This is the first "news event" i have been following solely in the blogosphere. Knowing how much of an echo chamber it is, it's really hard to gauge the size of the movement. Twitter is, er, atwitter with thousands of unsubstantiated reports from the front line, and YouTube has amateur video out the ass. Andrew Sullivan is proving once again to be my favorite blogger by dedicating the majority of his entries to summarizing what's going on out there, though even with him as an aggregator it's hard to get to the root of things. The AP are about a day behind trying to fact-check the tweets.
Life as a reporter over there must be extremely frustrating right now, because you can't do your job - 24 have been arrested already. Life as an opposition supporter must be even more frustrating because after 10 days there's still no obvious traction. Most of them can't see government statements of support from overseas, they can't see the green icons on Twitter, they can't even get text messages from their friends in the next city over to see if the revolution is still on. What a mess!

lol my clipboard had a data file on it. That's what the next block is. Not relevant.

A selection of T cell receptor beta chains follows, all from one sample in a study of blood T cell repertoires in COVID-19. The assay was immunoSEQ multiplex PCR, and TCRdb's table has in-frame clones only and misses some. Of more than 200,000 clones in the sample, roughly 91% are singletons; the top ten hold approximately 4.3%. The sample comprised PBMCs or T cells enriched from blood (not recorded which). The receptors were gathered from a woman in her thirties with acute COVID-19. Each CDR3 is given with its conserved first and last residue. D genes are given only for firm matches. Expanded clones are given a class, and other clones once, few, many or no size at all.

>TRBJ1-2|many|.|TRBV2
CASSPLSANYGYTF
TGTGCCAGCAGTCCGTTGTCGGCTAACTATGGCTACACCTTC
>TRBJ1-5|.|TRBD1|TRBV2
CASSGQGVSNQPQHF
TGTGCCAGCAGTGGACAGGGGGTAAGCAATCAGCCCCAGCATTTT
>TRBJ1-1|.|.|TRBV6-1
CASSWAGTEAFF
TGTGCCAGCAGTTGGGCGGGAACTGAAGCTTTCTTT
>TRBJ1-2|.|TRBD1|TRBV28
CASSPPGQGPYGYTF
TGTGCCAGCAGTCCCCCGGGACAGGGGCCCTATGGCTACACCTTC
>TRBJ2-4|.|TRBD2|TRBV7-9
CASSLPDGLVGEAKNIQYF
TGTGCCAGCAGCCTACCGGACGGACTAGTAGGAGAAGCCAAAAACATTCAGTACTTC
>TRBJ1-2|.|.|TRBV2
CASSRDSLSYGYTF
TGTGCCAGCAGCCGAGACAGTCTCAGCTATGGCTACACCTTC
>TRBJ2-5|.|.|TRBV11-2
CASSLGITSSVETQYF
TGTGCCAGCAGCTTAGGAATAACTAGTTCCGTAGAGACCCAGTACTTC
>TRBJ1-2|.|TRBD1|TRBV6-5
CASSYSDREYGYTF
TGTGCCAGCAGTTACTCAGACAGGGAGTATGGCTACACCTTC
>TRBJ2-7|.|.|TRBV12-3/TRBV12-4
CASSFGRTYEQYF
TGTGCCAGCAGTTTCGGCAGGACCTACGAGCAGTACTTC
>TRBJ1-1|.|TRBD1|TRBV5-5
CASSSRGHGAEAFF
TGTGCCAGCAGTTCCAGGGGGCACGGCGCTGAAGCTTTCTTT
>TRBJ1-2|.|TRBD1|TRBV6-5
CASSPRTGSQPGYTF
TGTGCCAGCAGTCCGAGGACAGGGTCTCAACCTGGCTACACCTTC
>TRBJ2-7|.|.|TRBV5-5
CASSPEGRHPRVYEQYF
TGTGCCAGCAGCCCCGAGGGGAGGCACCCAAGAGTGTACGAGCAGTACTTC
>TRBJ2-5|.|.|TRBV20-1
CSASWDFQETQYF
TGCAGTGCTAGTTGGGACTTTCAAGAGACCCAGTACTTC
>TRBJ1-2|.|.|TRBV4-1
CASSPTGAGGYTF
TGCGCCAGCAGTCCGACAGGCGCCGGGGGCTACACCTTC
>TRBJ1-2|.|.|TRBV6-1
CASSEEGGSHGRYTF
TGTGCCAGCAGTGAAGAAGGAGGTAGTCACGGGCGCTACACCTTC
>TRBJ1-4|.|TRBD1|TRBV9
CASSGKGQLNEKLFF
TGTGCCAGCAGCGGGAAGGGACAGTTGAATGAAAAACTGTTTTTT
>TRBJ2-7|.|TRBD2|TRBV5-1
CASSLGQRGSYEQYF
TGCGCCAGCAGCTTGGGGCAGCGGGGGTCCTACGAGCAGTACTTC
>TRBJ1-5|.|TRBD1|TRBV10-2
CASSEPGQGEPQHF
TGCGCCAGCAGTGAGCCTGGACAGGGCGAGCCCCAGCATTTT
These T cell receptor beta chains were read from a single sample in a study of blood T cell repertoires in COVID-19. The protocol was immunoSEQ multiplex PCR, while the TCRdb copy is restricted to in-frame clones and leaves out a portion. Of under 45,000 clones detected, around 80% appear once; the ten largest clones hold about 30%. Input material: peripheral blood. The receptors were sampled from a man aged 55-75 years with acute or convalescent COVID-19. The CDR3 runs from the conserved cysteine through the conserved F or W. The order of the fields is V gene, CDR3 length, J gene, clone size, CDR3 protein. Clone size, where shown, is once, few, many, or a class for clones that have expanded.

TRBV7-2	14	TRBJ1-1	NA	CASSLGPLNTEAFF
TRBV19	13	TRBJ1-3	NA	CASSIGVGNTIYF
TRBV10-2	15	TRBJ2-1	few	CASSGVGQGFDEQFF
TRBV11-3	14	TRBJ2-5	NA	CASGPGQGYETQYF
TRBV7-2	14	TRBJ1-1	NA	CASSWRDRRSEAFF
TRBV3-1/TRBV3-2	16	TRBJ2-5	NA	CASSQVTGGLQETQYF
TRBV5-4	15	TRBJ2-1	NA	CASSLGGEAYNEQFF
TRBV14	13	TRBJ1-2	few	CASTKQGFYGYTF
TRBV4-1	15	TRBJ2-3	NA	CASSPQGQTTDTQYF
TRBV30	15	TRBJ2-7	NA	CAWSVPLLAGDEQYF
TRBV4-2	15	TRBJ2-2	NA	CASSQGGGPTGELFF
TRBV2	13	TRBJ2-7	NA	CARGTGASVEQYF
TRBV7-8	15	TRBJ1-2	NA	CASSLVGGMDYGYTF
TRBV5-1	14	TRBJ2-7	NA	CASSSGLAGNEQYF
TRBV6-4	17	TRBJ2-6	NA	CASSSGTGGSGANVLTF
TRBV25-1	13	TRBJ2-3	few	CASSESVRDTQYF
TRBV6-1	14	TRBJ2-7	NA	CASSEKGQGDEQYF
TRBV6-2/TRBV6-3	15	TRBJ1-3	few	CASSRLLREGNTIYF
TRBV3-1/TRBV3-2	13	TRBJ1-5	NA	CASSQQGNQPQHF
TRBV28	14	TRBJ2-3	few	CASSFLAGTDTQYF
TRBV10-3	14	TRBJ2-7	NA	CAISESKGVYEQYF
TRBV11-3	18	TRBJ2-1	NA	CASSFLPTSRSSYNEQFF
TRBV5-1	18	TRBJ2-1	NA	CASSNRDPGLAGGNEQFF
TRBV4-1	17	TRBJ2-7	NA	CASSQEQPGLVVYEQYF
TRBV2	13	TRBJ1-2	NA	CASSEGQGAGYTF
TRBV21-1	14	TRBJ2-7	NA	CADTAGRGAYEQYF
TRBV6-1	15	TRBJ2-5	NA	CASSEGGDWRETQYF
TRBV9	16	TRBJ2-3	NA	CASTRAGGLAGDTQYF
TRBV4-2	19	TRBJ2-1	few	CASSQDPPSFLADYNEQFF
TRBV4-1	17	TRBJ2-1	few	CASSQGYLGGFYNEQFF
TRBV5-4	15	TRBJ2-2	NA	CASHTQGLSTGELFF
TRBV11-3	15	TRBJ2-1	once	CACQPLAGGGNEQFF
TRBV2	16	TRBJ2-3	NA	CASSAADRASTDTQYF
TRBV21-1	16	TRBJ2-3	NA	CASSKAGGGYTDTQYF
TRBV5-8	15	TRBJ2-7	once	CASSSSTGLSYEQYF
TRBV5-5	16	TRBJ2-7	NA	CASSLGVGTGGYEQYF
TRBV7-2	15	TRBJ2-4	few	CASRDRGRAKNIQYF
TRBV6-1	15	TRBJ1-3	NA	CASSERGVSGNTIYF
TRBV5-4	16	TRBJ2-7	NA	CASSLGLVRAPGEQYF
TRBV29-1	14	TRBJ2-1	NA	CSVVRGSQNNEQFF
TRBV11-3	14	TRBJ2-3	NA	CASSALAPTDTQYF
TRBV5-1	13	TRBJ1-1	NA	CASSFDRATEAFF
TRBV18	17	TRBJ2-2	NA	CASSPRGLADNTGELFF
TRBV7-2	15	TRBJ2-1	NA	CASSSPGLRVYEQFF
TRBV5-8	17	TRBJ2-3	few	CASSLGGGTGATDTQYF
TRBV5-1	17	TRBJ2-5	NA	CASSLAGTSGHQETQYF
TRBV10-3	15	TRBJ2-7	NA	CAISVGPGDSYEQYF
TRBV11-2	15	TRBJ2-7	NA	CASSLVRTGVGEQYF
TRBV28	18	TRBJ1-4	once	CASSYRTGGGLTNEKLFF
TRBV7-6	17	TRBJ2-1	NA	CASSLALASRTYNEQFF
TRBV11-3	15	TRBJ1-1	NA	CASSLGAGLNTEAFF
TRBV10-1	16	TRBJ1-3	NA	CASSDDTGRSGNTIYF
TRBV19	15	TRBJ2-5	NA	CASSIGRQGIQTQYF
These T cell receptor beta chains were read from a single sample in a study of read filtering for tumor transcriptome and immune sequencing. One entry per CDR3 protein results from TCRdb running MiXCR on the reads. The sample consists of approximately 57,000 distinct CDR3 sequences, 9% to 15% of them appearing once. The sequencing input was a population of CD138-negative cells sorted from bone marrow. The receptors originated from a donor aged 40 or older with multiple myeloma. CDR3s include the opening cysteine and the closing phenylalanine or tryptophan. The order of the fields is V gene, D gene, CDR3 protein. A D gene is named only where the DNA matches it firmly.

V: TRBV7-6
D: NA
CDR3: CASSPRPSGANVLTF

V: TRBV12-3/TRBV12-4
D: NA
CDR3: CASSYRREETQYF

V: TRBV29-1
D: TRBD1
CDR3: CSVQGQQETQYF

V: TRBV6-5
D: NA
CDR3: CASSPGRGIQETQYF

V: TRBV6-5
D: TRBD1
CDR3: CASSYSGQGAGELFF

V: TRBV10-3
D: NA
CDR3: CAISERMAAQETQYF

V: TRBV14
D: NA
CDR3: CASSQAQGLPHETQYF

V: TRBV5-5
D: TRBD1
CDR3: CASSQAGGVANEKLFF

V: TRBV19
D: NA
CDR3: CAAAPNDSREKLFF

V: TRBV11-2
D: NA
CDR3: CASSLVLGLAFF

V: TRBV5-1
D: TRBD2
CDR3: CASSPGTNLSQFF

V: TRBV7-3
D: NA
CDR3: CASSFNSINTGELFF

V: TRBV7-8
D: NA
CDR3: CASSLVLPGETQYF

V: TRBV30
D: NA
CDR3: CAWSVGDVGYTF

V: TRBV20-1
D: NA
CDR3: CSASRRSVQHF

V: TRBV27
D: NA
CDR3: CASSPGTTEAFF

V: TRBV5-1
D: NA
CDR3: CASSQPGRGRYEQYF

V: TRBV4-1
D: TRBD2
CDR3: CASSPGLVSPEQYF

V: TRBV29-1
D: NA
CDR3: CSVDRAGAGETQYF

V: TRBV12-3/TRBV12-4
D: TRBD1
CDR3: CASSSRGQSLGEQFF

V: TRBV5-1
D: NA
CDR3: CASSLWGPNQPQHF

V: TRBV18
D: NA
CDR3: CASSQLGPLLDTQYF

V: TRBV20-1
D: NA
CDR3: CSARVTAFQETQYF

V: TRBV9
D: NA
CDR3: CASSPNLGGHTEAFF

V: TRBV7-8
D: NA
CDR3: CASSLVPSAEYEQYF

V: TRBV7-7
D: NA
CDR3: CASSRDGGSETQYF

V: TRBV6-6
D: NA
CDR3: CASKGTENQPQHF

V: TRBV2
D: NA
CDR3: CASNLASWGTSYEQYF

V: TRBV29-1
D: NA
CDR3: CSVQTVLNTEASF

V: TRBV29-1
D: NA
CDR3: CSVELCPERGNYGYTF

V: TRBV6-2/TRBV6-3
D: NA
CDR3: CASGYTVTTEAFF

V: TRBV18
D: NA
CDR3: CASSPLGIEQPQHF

What's fascinating to me is that the "reformers" still appear to be very much sold on the concept of a theocracy. On the day of the election here in Canada along the "Persian strip" here there were a lot of pre-1980 flags waving from cars. I don't think those guys will be moving back any time soon, even if we do see a revolution or major government shake-up in the next few weeks. The idea of integrating church and state so completely feels really bizarre to me as a westerner, but to the guys on the streets in Iran today it's perfectly acceptable - they just see recent events as a corruption of the ideal. It really opens my mind to the alternatives out there, though i also feel very lucky to be living here where i don't need to live under the moral code of a religion that isn't my own.
That's all for today's off-topic ramble. I'll get back to anxiety, whining and narcissism tomorrow, i promise.